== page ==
Venice (Non-fiction) (Englisch) Audio-CD – Gekürzte Ausgabe, Audiobook
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Here, revised and introduced by the author, is Jan Morris's portrait of La Serenissima, published 50 years ago and still without equal. She cherishes every cranny: the city's 3,000 alleyways, its jails, its waterways and its buildings decaying like 'dukes in threadbare ermine'. She presents its past, its art and its language, which Byron called 'sweet bastard Latin'. A suitably respectful narration - with an Italian flourish. - Rachel Redford, The Observer If you are going to Venice this summer, and even if you are not, Jan Morris's Venice makes excellent listening. Newly revised, it is introduced by the 84-year-old Morris herself, then the dulcet voice of Sebastian Comberti takes over narration. It opens historically but takes in architecture, culture, practicalities (the boats of the fire, police and ambulance services, the rubbish collectors who are slowly creating a whole new island) and the mysteries of death. Morris fell in love with Venice when there during the Second World War, and her accumulation of memories is heartfelt, personal, quirky and enlightening. Perfect for a leisurely approach by Eurostar and night train to Venice, but just as good for whiling away the dull hours commuting to work. - Christina Hardyment, The Times 'I was in my 20s when I wrote this,' says Morris in the introduction to her best known travel book, 'and I like to think that its faults are the heady faults of youth.' What faults? Fifty years on, it is still the best all-round guide to a city that, despite the ever-present hordes of tourists, remains the most magical destination on earth. Listening to this equally magical audio made me long to go back and check out all those less touristy bits that so enthralled young Morris - the alley too narrow for Browning to open his umbrella, the crypt allegedly containing Mary Magdalen's finger, the fish market 'laden with sleek wriggling eels, still pugnaciously alive, beautiful little red fish packed in boxes like shampoos, heads upwards ... soft bulbous octopus furiously injecting ink ... a multitude of sea matter ... sliding, sinuous, shimmering, flabby, spongy, crisp, all lying aghast upon their fresh green biers dead, doomed or panting like a grove of brilliant foliage among the tundra of Venetian stone.' Yes, the descriptions do go on a bit, but that's part of the charm. It was written, says Morris, 'in a rush of enthusiasm like the splurge of a love affair'. The enthusiasm is infectious. Venetian history, culture, religion, food - she relishes them all, from the glory years between the 12th and 15th centuries when La Serenissima controlled the trade routes between east and west, to the nuns at one of the more fashionable convents claiming their right to supply a mistress for the new papal nuncio, to the notice on the Grand Canal: 'It is forbidden to spit on the swimmers.' Don't go to Venice without it. - Sue Arnold, The Guardian -- Dieser Text bezieht sich auf eine andere Ausgabe: Audio CD.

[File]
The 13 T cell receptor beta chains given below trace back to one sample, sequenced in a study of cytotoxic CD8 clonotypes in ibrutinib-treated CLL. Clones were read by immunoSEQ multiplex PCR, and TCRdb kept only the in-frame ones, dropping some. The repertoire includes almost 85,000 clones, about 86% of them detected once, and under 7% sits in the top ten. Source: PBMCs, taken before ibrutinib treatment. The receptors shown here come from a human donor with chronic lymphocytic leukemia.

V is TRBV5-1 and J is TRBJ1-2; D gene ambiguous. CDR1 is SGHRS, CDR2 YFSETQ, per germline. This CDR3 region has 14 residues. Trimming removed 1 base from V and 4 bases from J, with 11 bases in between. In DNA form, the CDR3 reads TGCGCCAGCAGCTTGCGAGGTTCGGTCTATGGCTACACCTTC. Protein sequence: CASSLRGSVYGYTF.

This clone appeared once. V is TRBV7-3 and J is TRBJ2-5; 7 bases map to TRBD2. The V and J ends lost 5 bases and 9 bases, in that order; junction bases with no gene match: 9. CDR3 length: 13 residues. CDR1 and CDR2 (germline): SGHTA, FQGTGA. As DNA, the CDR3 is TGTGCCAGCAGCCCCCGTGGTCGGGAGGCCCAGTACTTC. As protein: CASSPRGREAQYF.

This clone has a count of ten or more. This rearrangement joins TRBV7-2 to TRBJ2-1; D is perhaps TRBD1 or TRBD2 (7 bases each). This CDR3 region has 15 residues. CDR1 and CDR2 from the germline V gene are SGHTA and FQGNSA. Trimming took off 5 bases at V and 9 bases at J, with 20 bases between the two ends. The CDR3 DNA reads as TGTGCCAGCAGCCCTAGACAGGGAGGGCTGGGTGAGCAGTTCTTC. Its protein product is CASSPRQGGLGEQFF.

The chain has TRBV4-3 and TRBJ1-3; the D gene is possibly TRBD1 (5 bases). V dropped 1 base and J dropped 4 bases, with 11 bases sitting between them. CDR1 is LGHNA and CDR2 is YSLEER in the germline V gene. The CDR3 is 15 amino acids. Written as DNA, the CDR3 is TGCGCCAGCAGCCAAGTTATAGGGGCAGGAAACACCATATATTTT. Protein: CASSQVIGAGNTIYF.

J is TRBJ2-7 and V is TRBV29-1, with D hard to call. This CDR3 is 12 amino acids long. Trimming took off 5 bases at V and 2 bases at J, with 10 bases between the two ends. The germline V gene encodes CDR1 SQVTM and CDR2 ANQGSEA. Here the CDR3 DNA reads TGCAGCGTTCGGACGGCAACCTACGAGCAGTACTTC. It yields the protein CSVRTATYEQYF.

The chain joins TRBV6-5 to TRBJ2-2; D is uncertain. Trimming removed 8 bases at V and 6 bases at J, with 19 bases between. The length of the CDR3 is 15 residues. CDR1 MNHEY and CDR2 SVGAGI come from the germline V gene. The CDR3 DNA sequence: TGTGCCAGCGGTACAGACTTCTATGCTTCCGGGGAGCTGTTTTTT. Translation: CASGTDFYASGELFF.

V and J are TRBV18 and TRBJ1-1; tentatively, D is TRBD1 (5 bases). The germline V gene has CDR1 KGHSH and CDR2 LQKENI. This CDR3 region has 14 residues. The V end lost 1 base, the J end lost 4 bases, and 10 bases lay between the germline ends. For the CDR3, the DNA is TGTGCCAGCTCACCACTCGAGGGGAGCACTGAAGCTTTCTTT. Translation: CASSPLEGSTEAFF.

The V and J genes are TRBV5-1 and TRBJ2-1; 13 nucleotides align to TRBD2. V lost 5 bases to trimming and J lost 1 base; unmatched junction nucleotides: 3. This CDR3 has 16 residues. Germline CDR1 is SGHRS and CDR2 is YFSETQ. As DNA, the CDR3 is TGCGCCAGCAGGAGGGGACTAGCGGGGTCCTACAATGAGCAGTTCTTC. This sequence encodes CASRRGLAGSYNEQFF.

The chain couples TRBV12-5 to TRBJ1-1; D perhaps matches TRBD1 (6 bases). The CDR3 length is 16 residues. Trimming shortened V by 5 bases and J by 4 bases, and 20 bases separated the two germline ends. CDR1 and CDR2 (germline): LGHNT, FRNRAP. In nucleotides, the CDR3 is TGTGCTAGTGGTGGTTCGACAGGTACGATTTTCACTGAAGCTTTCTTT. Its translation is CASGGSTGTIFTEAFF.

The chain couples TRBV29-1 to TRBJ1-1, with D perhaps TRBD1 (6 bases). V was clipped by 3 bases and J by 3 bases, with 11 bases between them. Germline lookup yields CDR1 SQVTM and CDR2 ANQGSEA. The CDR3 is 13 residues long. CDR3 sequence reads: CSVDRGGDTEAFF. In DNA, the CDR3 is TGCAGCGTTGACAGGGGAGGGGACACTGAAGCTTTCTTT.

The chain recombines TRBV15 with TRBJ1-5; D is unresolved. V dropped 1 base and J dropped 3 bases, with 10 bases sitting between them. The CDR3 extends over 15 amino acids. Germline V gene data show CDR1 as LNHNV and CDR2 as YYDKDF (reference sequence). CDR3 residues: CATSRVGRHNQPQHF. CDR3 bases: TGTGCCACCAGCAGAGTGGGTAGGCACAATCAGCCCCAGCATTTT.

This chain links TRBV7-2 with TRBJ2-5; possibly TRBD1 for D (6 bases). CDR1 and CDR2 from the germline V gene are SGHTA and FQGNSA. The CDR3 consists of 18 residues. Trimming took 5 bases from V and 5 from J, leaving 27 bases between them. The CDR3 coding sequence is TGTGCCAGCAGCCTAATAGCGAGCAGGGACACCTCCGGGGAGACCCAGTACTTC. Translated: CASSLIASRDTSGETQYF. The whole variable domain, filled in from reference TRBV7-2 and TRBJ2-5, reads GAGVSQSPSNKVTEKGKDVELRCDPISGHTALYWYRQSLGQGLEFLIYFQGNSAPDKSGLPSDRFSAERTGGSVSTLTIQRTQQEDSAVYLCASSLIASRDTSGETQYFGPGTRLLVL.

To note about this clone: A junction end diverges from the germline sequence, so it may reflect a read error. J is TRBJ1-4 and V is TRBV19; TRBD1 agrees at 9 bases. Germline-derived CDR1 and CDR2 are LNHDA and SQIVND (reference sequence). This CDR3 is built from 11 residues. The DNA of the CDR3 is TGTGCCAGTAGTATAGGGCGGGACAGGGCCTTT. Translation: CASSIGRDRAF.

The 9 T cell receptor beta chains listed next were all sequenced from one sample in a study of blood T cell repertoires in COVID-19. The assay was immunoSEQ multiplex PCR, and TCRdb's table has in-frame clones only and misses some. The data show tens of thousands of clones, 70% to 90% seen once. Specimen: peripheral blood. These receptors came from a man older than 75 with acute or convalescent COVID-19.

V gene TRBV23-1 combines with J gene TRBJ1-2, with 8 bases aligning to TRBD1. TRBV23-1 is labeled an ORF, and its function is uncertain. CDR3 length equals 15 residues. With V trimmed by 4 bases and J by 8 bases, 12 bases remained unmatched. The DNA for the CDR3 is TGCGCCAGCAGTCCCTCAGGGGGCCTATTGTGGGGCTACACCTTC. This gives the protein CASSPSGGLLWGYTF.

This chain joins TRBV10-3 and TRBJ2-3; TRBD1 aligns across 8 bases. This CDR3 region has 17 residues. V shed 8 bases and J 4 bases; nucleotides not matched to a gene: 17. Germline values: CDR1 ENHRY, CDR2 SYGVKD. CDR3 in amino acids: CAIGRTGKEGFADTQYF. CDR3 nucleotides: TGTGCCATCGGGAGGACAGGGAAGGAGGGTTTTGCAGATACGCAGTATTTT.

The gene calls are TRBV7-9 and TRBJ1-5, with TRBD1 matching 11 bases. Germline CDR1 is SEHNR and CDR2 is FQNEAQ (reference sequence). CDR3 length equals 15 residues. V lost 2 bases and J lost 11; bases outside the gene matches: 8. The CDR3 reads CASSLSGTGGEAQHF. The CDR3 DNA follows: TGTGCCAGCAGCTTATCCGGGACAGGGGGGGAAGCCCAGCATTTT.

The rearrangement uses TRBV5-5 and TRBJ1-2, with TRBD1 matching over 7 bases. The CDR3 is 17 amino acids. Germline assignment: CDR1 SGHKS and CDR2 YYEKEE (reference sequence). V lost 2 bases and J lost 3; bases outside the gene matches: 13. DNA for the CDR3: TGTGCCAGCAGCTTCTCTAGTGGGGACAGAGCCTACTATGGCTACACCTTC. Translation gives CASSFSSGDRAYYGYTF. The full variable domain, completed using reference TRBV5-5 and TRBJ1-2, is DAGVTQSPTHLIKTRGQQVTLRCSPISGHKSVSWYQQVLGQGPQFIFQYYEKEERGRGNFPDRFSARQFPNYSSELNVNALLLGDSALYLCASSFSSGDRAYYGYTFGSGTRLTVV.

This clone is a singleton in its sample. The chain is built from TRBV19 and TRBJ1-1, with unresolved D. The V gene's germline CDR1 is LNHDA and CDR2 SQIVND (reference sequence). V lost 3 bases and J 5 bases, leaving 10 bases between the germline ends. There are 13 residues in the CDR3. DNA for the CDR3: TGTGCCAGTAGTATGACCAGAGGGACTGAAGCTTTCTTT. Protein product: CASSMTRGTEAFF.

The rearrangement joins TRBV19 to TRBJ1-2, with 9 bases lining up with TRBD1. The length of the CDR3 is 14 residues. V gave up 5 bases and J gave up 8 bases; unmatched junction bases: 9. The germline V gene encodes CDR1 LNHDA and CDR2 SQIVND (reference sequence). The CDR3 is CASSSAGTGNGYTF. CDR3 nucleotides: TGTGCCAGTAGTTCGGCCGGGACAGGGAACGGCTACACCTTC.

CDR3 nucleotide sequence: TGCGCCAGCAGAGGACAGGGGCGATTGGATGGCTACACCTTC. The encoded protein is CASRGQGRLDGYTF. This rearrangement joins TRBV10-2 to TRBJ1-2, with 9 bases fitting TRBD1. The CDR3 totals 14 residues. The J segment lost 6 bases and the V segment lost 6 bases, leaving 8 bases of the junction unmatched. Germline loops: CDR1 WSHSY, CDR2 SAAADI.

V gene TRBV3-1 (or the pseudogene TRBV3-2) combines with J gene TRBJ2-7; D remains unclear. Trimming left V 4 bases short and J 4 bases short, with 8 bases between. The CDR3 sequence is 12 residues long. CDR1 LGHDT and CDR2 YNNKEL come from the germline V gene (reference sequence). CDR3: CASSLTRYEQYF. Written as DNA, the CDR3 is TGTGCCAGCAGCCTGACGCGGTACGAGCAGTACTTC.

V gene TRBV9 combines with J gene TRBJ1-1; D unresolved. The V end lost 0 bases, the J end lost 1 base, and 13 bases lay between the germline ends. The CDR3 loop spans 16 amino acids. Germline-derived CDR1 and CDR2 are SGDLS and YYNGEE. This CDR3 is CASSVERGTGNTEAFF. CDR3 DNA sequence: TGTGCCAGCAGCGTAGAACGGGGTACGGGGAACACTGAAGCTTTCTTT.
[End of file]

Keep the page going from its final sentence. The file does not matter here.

An evocation of Venice which uses vivid prose, humour and irony to present a personal portrait of an eccentric city. -- Dieser Text bezieht sich auf eine andere Ausgabe: Taschenbuch.Alle Produktbeschreibungen
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As Jan Morris herself says, it is a highly subjective, romantic, impressionist picture less of a city than of an experience and that is exactly what makes it such a pleasurable read. The city now is much less noisy, cleaner and better smelling that it used to be but along with these changes it has somehow also lost some of its romance and atmosphere. Fighting one's way through a forest of selfie-sticks one has to work much harder to try and imagine the once great Serenissima.
Jan Morris' book is bursting with interesting information and anecdotes and draws the reader's attention to many hidden gems.
He revels in superlatives that one might or might not agree with (e.g. "No little building in the world is more fascinating than the Renaissance church of Santa Maria dei Miracoli") and his analogies are sometimes a bit strange (e.g. "...above the low roof of the Palazzo Venier you may see the tall luxuriant trees of its garden, a place of deep evocative melancholy, like a plantation garden in the American South") but he has a great sense of humour and his writing is wonderfully vivid (e.g. "And sometimes, in the Venetian spring, you awake to a Canaletto day, when the whole city is alive with sparkle and sunshine, and the sky is an ineffable baby-blue. An air of flags and freedom pervades Venice on such a morning, and all feels light, spacious, carefree, crystalline, as though the decorators of the city had mixed their paints in champagne, and the masons laced their mortar with lavender"). Can it get any better than that?